Wyden Statement at Finance Hearing on the Medicare Appeals Process
As Prepared for Delivery
WASHINGTON - Senate Finance Committee Ranking Member Ron Wyden, D-Ore., today made the following statement at a Senate Finance Committee hearing examining the Medicare’s appeals process:
Since the days when I was director of the Oregon Gray Panthers, seniors and their providers have been frustrated by what they considered to be the arbitrary nature of the appeals process. Back then, everybody was in the dark. Nobody knew what the rules were. There were no deadlines.
Since the days when I was director of the Oregon Gray Panthers, seniors and their providers have told me how frustrating it is to work with the arbitrary nature of the appeals process. Back then, everybody was in the dark. Nobody knew what the rules were. There were no deadlines.
Some of those problems have been addressed. But today, the system is still broken and there are new problems to confront. Today, the backlog of cases is so enormous that the door to new appeals is closed; new cases are no longer being heard. Nobody is immune. Certainly not Oregon, where the problem of clogged appeals is sadly real and is something I hear about from frustrated seniors and providers alike.
The Committee will hear a lot of statistics and big numbers today that illustrate the point. An important one is this: the number of cases sent to the Office of Medicare Hearings and Appeals has soared from 60,000 in fiscal year 2011 to 654,000 claims in fiscal year 2013. That’s an astonishing 10-fold jump in only two years.
One number that hasn’t changed, however, is the number of hearing officers handling cases. Today, approximately 60 hearing officers are available to consider these cases, just as it was back in 2011. It’s no wonder that the appeals system is buckling under its own weight and that the average time to process a claim is now 560 days.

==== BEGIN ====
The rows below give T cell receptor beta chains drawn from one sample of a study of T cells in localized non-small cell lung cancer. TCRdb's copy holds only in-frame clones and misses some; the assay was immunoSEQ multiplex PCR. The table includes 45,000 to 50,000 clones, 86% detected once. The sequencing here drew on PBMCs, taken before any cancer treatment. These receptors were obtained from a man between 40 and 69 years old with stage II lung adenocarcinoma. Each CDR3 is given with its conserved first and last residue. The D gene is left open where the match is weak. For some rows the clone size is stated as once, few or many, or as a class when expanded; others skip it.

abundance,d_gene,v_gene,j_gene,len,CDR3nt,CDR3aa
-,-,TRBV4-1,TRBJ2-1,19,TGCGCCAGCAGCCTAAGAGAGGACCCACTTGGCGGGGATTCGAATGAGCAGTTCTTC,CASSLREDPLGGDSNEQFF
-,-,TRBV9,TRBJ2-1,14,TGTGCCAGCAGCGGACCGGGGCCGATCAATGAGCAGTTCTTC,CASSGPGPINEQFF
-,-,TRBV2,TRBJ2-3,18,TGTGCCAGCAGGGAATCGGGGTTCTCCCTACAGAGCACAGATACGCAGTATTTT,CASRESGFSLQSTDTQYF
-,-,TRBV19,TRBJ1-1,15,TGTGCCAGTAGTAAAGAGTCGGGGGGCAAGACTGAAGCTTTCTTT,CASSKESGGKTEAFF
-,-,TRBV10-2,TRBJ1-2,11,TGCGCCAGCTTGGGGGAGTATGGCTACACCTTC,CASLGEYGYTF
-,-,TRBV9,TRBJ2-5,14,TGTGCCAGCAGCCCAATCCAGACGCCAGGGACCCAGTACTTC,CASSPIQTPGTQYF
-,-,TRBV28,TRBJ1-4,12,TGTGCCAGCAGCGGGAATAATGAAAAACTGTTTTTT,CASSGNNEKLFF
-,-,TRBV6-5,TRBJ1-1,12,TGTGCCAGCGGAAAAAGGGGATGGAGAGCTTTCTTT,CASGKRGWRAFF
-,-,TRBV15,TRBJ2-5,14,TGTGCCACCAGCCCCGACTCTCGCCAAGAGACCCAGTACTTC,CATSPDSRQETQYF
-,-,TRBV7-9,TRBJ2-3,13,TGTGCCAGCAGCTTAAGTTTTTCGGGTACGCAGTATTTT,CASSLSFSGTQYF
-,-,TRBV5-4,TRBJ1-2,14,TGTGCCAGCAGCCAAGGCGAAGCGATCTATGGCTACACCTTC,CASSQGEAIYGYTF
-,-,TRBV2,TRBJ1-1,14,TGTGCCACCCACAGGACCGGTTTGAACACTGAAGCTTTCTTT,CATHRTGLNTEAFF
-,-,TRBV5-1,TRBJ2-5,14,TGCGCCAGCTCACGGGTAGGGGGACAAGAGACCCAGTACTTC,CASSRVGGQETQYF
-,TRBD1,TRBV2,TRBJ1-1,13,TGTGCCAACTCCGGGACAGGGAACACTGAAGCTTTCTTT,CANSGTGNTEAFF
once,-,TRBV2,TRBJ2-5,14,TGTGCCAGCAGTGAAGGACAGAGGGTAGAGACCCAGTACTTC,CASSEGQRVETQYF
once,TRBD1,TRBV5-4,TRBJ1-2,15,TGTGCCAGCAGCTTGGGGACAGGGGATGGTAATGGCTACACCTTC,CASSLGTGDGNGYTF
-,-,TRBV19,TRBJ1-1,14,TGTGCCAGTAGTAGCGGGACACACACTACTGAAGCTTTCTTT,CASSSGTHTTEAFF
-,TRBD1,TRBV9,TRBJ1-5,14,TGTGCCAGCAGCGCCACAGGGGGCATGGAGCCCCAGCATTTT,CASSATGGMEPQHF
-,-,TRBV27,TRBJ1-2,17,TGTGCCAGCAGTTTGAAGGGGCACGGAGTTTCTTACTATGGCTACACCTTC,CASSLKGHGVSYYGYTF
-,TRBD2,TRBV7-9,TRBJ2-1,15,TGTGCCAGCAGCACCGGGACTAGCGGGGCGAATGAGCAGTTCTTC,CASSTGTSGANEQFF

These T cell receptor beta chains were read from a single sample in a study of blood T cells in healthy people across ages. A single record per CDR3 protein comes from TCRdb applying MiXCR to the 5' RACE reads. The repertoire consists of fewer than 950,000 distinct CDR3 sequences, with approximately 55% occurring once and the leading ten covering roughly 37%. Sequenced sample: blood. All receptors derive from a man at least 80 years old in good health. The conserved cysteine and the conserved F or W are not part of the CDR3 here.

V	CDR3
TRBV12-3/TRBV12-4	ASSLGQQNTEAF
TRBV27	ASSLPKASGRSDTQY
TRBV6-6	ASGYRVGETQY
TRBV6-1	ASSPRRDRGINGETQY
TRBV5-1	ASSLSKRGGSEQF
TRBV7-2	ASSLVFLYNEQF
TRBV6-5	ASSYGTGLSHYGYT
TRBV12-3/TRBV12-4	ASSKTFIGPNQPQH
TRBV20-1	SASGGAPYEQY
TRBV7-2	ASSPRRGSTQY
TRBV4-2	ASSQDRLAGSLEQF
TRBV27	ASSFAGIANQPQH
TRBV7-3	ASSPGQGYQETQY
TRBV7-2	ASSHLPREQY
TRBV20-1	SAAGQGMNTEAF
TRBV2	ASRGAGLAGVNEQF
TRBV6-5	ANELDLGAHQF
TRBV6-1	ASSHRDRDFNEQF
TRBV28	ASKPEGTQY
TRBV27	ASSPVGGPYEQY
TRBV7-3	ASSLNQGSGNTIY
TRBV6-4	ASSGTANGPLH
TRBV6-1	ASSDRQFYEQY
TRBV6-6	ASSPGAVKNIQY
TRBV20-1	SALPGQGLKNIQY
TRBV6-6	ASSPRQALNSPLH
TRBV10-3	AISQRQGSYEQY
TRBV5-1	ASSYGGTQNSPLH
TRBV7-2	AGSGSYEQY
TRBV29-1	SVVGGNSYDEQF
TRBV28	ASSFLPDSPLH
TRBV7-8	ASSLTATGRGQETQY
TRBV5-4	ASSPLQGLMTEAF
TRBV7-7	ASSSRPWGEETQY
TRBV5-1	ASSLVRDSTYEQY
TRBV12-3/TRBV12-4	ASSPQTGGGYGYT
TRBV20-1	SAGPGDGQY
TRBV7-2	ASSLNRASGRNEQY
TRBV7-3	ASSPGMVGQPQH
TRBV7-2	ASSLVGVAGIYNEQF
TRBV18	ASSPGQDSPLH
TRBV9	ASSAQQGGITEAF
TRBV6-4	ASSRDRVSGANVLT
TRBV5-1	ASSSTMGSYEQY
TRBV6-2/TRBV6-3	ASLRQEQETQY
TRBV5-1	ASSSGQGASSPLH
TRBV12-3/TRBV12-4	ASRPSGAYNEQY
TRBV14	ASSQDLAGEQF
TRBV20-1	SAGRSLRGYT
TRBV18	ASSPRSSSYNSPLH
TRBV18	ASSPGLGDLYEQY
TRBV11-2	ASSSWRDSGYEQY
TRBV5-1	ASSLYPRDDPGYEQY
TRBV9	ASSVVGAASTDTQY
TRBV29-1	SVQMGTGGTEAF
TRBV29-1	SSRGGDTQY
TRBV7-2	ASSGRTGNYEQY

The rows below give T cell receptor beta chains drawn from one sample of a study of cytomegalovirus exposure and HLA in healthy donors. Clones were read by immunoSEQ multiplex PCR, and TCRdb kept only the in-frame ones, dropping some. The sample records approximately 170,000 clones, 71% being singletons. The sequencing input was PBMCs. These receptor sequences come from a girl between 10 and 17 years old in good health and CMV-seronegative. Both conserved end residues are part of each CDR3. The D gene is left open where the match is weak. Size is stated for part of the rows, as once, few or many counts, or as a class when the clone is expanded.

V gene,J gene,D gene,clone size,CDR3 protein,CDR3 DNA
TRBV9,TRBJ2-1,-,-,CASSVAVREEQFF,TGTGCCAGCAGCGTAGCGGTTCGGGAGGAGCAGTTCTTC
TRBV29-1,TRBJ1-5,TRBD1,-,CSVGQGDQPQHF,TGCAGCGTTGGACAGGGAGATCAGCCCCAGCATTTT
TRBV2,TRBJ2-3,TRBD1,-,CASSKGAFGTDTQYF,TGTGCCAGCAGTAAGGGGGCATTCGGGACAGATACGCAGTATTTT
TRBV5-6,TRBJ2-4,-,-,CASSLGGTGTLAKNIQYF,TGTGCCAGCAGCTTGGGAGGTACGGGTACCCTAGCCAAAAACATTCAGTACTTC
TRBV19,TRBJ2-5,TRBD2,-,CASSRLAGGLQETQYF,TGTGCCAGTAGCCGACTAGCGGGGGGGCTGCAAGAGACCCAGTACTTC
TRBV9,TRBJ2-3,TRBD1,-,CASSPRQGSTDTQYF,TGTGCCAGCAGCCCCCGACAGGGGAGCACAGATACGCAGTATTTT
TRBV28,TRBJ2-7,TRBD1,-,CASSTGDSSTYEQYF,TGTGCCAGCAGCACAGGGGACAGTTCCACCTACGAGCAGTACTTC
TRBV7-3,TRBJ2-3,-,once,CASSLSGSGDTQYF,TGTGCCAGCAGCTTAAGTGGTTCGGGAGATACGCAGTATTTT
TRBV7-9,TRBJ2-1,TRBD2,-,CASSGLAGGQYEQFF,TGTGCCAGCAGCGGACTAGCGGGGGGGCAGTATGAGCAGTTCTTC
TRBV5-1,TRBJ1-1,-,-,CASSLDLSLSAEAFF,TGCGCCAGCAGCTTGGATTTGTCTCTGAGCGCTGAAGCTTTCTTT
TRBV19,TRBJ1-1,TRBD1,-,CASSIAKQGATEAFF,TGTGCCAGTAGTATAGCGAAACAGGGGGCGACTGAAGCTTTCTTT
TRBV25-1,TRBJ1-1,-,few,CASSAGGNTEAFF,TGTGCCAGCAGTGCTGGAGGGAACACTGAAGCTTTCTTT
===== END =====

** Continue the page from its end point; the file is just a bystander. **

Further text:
Those are important reference points. But the most important fact is, that amid the blizzard of numbers and statistics, each case is the story of an actual person. Every case. Every time.
Let’s not forget stories like the late Stephen Lessler. Like many seniors, he had hip surgery and in 2013 he went to a nursing home for rehabilitation. About one month into his rehabilitation, Mr. Lessler was notified that his coverage under Medicare Advantage would soon stop. Encouraged by the progress he was making, he ultimately decided to pay out-of-pocket for another week. He also appealed the denial to Medicare.
The process was lengthy and arduous. After losing earlier appeals, Mr. Lessler requested a hearing before an administrative law judge in December of 2013. Not until August of 2014 – 277 days later – did he actually receive his hearing. Eventually Mr. Lessler did receive a favorable ruling – on Sept. 24, 2014. Unfortunately, he passed away the day before, Sept. 23, 2014. He was 92 years old.
We have a duty to ensure that seniors receive the care they are rightfully entitled to receive under Medicare. We also have an equal duty as custodians of taxpayer dollars to ensure those dollars are spent in the best possible manner. To balance both these goals we need some fresh thinking.
One idea is to allow less complicated and contested cases to be handled by a different set of hearing officers so that they can be processed more quickly. That will leave the more complicated and difficult cases to administrative law judges. Another idea is to establish a refundable filing fee to prevent providers who are gaming the system from crowding out people whose cases need to be heard.
I want today’s witnesses to offer ideas for reforming Medicare’s appeal process. I want to hear from the witnesses their thoughts on solving this problem. We need to squeeze every drop of efficiency out of our current system, but with a 10-fold increase in the number of cases, it’s clear that additional resources are needed too. We need to reduce the time it takes for an appeal to make its way through the system. And finally, we need to prevent appeals from even happening by getting it right the first time.
Mr. Chairman, all of these issues need to be addressed. I thank you for calling this hearing today and I look forward to the testimony and positive changes it will bring for all those who rely on Medicare.
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